Asteroids are the super-sized space rocks capable of causing apocalyptic damage to life on Earth. US space agency NASA is alive to the danger deadly asteroids pose for the mankind’s future, and is even preparing plans to destroy space rocks on a trajectory towards our planet. However, incoming asteroids may in fact be harder to destroy than previously thought, according to a shocking new study.
A popular theme in films features a rogue asteroid barrelling towards Earth, only for it to be blown it up by heroic astronauts.
Asteroids are stronger than we used to think and require more energy to be completely shattered
Charles El Mir
But any asteroids on an apocalyptic approach will be harder to destroy than scientists previously believed.
This is the conclusion of a landmark new study by Johns Hopkins University, combining the latest analysis of rock fracture and a new computer modelling simulating asteroid collisions.
And the findings will not only affect the next generation of asteroid deflection strategies.
The study will aid understanding of the solar system’s formation and even help design asteroid mining efforts.
NASA asteroids alert: Space rocks are far harder to destroy than previously thought (Image: Getty)
Asteroids: A study has simulated how gravity causes asteroid fragments to gather (Image: Charles El Mir/Johns Hopkins University)
Charles El Mir, the study’s lead author, said: “We used to believe that the larger the object, the more easily it would break, because bigger objects are more likely to have flaws.
“Our findings, however, show that asteroids are stronger than we used to think and require more energy to be completely shattered.”
While researchers understand rocks at fist-sized scale, it has been difficult to translate this understanding to city-size “planet-killer” asteroids.
In the early 2000s, a research team created a seminal simulation of a one km-wide asteroid slamming into a 25km space rock at five km per second.
Their results suggested that the target asteroid would be completely destroyed by the impact.
However, the new study saw the same scenario entered into a new computer model which accounts for the more detailed, smaller-scale processes that occur during an asteroid collision.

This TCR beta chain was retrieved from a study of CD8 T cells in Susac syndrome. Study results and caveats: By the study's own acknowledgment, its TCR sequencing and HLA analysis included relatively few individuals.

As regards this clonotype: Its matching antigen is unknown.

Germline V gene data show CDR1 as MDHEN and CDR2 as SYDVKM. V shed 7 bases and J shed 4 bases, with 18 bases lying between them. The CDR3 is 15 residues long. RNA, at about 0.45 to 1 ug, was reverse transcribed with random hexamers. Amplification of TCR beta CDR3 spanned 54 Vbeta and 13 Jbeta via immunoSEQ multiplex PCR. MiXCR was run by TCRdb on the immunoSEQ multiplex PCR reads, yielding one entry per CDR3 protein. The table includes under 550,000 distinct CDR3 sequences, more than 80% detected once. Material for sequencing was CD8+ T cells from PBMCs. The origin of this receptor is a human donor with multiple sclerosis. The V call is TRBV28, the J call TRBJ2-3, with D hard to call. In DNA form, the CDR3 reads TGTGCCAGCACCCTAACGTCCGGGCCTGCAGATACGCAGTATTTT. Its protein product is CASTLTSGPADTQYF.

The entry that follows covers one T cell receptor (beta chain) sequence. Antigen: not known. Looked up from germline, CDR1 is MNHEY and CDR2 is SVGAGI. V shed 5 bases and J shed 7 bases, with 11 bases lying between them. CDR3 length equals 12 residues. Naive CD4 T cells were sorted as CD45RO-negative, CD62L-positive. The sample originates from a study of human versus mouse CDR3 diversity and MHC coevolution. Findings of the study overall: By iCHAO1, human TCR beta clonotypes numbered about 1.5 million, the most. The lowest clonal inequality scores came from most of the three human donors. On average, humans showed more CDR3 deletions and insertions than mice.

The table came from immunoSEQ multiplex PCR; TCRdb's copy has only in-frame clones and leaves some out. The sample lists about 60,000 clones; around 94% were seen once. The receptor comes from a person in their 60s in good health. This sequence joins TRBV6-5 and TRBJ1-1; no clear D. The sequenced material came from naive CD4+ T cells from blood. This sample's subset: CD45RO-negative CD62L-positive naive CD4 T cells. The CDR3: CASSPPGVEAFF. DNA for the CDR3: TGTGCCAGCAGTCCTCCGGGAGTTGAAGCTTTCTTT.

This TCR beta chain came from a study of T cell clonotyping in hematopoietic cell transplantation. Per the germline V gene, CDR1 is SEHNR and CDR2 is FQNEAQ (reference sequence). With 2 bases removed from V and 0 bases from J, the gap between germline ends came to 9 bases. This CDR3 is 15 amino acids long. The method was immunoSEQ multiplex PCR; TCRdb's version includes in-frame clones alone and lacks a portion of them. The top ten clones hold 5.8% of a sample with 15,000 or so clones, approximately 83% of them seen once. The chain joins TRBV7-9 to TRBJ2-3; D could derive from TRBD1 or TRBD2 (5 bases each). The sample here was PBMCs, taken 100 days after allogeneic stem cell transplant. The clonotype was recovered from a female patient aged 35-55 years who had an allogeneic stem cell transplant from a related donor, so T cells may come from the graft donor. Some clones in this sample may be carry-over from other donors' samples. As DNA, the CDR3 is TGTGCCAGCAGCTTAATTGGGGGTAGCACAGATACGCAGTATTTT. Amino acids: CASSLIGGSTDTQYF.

Previous models did not properly account for the limited speed of cracks in the asteroids.
Mr El Mir said: ”Our question was, how much energy does it take to actually destroy an asteroid and break it into pieces?.
“The simulation was separated into two phases: a short-timescale fragmentation phase and a long-timescale gravitational recollection phase.
The first phase considered the processes that begins immediately after an asteroid is hit – an action that occurs within fractions of a second.
Asteroid alert: Space rocks require more energy to be completely shattered (Image: Getty)
Asteroid alert: A satellite image of the Pingualuit asteroid impact crater in Quebec, Canada (Image: Getty)
The second, long-timescale phase considers the effect of gravity on the pieces that fly off the asteroid’s surface after the impact, with gravitational regathering occurring over the impact’s aftermath.
In the first phase, after the asteroid was hit, millions of cracks formed and rippled throughout the asteroid, parts of the asteroid flowed like sand, and a crater was created.
And the new model showed that the entire asteroid is not destroyed by the impact.
Instead, the impacted asteroid had a large damaged core that then exerted a strong gravitational pull on the fragments in the second phase of the simulation.
The research team found that the end result of the impact was not just a “rubble pile—a collection of weak fragments loosely held together by gravity.”
Instead, the impacted asteroid retained significant strength because it had not cracked completely, indicating that more energy would be needed to destroy asteroids.
Meanwhile, the damaged fragments were now redistributed over the large core, providing guidance to those who might want to mine asteroids during future space ventures.
El Mir said: ”It may sound like science fiction but a great deal of research considers asteroid collisions.
“For example, if there’s an asteroid coming at earth, are we better off breaking it into small pieces, or nudging it to go a different direction?
“And if the latter, how much force should we hit it with to move it away without causing it to break? These are actual questions under consideration.”
K.T. Ramesh, director of the Hopkins Extreme Materials Institute, added: “We are impacted fairly often by small asteroids, such as in the Chelyabinsk event a few years ago.
“It is only a matter of time before these questions go from being academic to defining our response to a major threat.
“We need to have a good idea of what we should do when that time comes—and scientific efforts like this one are critical to help us make those decisions.”